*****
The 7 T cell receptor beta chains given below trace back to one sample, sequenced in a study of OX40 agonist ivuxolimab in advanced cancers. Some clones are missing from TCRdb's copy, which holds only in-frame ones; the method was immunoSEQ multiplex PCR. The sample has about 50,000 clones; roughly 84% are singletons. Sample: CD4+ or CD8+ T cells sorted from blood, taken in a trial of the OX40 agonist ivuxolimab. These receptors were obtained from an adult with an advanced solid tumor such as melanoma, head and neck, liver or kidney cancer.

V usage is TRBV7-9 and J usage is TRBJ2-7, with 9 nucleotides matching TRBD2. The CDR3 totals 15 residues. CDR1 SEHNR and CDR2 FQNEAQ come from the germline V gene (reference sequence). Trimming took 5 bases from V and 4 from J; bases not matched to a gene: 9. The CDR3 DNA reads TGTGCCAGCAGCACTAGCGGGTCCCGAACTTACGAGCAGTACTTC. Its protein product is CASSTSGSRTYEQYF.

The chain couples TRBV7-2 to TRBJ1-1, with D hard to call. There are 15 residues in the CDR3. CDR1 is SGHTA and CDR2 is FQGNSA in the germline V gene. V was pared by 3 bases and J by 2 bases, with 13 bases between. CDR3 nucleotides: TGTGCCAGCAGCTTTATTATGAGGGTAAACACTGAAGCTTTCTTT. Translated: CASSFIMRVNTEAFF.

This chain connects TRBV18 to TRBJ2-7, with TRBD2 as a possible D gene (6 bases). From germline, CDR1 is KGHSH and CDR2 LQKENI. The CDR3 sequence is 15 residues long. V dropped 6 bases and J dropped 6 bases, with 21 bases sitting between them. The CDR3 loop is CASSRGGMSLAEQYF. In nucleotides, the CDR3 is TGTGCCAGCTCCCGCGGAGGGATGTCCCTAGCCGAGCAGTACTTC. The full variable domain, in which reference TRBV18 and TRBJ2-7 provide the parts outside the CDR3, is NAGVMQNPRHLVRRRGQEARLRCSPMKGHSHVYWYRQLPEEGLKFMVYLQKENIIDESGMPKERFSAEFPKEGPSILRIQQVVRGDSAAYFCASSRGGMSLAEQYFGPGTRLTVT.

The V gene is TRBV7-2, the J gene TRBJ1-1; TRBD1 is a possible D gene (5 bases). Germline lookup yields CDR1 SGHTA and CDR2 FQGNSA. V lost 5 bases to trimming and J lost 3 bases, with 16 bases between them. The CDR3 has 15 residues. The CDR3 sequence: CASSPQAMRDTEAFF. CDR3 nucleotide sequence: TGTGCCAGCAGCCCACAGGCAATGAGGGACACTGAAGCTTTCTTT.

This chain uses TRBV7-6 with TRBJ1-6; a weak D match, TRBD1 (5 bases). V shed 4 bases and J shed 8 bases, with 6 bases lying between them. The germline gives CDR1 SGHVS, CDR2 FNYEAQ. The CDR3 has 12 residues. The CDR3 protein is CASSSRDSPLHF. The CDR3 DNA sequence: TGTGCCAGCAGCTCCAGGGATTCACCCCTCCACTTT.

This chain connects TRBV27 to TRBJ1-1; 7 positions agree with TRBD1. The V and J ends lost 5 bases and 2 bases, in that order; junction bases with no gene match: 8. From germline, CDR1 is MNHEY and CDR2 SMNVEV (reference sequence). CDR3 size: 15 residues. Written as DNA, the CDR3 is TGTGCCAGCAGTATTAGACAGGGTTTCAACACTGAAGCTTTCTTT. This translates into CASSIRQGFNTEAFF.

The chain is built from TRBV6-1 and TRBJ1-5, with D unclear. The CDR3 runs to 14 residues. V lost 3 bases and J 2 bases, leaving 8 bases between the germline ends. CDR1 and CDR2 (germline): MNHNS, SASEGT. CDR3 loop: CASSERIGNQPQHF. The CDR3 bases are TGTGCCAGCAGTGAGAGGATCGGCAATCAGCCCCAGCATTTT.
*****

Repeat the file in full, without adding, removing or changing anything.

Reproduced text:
The 7 T cell receptor beta chains given below trace back to one sample, sequenced in a study of OX40 agonist ivuxolimab in advanced cancers. Some clones are missing from TCRdb's copy, which holds only in-frame ones; the method was immunoSEQ multiplex PCR. The sample has about 50,000 clones; roughly 84% are singletons. Sample: CD4+ or CD8+ T cells sorted from blood, taken in a trial of the OX40 agonist ivuxolimab. These receptors were obtained from an adult with an advanced solid tumor such as melanoma, head and neck, liver or kidney cancer.

V usage is TRBV7-9 and J usage is TRBJ2-7, with 9 nucleotides matching TRBD2. The CDR3 totals 15 residues. CDR1 SEHNR and CDR2 FQNEAQ come from the germline V gene (reference sequence). Trimming took 5 bases from V and 4 from J; bases not matched to a gene: 9. The CDR3 DNA reads TGTGCCAGCAGCACTAGCGGGTCCCGAACTTACGAGCAGTACTTC. Its protein product is CASSTSGSRTYEQYF.

The chain couples TRBV7-2 to TRBJ1-1, with D hard to call. There are 15 residues in the CDR3. CDR1 is SGHTA and CDR2 is FQGNSA in the germline V gene. V was pared by 3 bases and J by 2 bases, with 13 bases between. CDR3 nucleotides: TGTGCCAGCAGCTTTATTATGAGGGTAAACACTGAAGCTTTCTTT. Translated: CASSFIMRVNTEAFF.

This chain connects TRBV18 to TRBJ2-7, with TRBD2 as a possible D gene (6 bases). From germline, CDR1 is KGHSH and CDR2 LQKENI. The CDR3 sequence is 15 residues long. V dropped 6 bases and J dropped 6 bases, with 21 bases sitting between them. The CDR3 loop is CASSRGGMSLAEQYF. In nucleotides, the CDR3 is TGTGCCAGCTCCCGCGGAGGGATGTCCCTAGCCGAGCAGTACTTC. The full variable domain, in which reference TRBV18 and TRBJ2-7 provide the parts outside the CDR3, is NAGVMQNPRHLVRRRGQEARLRCSPMKGHSHVYWYRQLPEEGLKFMVYLQKENIIDESGMPKERFSAEFPKEGPSILRIQQVVRGDSAAYFCASSRGGMSLAEQYFGPGTRLTVT.

The V gene is TRBV7-2, the J gene TRBJ1-1; TRBD1 is a possible D gene (5 bases). Germline lookup yields CDR1 SGHTA and CDR2 FQGNSA. V lost 5 bases to trimming and J lost 3 bases, with 16 bases between them. The CDR3 has 15 residues. The CDR3 sequence: CASSPQAMRDTEAFF. CDR3 nucleotide sequence: TGTGCCAGCAGCCCACAGGCAATGAGGGACACTGAAGCTTTCTTT.

This chain uses TRBV7-6 with TRBJ1-6; a weak D match, TRBD1 (5 bases). V shed 4 bases and J shed 8 bases, with 6 bases lying between them. The germline gives CDR1 SGHVS, CDR2 FNYEAQ. The CDR3 has 12 residues. The CDR3 protein is CASSSRDSPLHF. The CDR3 DNA sequence: TGTGCCAGCAGCTCCAGGGATTCACCCCTCCACTTT.

This chain connects TRBV27 to TRBJ1-1; 7 positions agree with TRBD1. The V and J ends lost 5 bases and 2 bases, in that order; junction bases with no gene match: 8. From germline, CDR1 is MNHEY and CDR2 SMNVEV (reference sequence). CDR3 size: 15 residues. Written as DNA, the CDR3 is TGTGCCAGCAGTATTAGACAGGGTTTCAACACTGAAGCTTTCTTT. This translates into CASSIRQGFNTEAFF.

The chain is built from TRBV6-1 and TRBJ1-5, with D unclear. The CDR3 runs to 14 residues. V lost 3 bases and J 2 bases, leaving 8 bases between the germline ends. CDR1 and CDR2 (germline): MNHNS, SASEGT. CDR3 loop: CASSERIGNQPQHF. The CDR3 bases are TGTGCCAGCAGTGAGAGGATCGGCAATCAGCCCCAGCATTTT.